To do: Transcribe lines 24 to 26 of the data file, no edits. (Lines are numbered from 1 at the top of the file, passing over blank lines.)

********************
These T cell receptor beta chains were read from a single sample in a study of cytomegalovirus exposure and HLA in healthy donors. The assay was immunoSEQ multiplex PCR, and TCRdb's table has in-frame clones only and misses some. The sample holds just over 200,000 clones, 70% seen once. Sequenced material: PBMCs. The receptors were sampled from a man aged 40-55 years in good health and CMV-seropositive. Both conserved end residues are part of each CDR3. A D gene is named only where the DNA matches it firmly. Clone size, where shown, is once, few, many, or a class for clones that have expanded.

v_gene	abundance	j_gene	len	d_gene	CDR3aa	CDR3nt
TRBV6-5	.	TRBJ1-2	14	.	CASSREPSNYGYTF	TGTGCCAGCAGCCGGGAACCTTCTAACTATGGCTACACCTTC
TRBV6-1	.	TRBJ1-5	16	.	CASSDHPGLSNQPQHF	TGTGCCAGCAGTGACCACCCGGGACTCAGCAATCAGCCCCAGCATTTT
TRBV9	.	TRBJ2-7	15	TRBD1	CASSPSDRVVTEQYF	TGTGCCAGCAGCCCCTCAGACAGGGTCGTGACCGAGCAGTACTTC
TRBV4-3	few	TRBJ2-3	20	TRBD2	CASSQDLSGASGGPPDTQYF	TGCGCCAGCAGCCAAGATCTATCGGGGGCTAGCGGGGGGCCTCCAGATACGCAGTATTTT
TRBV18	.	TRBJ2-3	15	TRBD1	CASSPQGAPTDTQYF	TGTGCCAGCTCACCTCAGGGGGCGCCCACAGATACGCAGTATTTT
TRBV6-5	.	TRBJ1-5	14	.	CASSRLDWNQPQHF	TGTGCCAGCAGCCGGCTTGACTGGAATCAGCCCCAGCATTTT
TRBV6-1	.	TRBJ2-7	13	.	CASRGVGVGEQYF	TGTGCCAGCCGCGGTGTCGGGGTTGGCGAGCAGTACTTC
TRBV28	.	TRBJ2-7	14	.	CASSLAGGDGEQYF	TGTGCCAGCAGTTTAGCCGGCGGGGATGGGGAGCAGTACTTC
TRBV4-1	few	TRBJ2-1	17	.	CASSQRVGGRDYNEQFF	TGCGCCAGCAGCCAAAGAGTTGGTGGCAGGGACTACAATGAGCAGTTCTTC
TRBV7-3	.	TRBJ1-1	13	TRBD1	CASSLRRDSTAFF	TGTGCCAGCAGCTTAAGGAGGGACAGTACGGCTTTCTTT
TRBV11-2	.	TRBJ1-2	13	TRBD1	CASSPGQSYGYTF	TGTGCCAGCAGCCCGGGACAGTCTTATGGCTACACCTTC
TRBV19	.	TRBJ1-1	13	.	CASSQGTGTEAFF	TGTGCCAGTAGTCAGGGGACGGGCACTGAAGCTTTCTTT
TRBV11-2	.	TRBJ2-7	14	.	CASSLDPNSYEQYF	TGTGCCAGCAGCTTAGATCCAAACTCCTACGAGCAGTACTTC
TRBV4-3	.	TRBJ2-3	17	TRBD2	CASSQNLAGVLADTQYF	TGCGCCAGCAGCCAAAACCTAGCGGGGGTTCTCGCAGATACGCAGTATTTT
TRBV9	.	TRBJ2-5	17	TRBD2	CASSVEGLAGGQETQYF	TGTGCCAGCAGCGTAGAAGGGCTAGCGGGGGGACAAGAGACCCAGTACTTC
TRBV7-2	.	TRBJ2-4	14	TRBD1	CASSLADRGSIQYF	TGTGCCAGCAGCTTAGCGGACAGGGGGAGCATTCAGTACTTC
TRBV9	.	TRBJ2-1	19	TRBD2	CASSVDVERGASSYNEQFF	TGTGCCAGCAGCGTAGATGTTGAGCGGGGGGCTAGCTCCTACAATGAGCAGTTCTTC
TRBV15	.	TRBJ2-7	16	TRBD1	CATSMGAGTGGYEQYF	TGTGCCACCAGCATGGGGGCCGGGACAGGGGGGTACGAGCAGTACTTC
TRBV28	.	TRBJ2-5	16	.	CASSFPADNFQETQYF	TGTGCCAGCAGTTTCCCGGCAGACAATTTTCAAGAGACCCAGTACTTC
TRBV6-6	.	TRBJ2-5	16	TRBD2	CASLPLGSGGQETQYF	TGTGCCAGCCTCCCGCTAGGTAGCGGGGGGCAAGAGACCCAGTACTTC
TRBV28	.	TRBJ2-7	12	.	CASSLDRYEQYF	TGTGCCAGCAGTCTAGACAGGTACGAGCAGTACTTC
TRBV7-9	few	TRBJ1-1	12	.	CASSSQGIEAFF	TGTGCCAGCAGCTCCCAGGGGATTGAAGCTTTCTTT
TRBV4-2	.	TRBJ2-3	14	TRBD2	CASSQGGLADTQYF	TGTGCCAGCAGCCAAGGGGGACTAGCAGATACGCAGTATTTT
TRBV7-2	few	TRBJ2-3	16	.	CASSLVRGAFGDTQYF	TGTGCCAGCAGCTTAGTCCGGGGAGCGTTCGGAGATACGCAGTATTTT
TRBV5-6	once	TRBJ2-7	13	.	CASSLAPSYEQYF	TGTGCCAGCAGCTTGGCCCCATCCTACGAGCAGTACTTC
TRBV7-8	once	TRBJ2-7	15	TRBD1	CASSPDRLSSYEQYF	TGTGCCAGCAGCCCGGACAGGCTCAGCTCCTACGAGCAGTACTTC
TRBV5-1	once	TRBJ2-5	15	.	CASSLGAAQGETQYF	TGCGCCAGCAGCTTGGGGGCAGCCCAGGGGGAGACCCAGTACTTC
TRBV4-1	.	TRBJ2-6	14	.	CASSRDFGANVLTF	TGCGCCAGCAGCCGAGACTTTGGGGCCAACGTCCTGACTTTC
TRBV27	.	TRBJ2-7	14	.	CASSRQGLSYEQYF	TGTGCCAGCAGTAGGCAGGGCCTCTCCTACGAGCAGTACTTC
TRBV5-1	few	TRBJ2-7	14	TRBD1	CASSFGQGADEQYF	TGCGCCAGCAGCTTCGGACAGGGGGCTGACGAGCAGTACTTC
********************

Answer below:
TRBV7-9	few	TRBJ1-1	12	.	CASSSQGIEAFF	TGTGCCAGCAGCTCCCAGGGGATTGAAGCTTTCTTT
TRBV4-2	.	TRBJ2-3	14	TRBD2	CASSQGGLADTQYF	TGTGCCAGCAGCCAAGGGGGACTAGCAGATACGCAGTATTTT
TRBV7-2	few	TRBJ2-3	16	.	CASSLVRGAFGDTQYF	TGTGCCAGCAGCTTAGTCCGGGGAGCGTTCGGAGATACGCAGTATTTT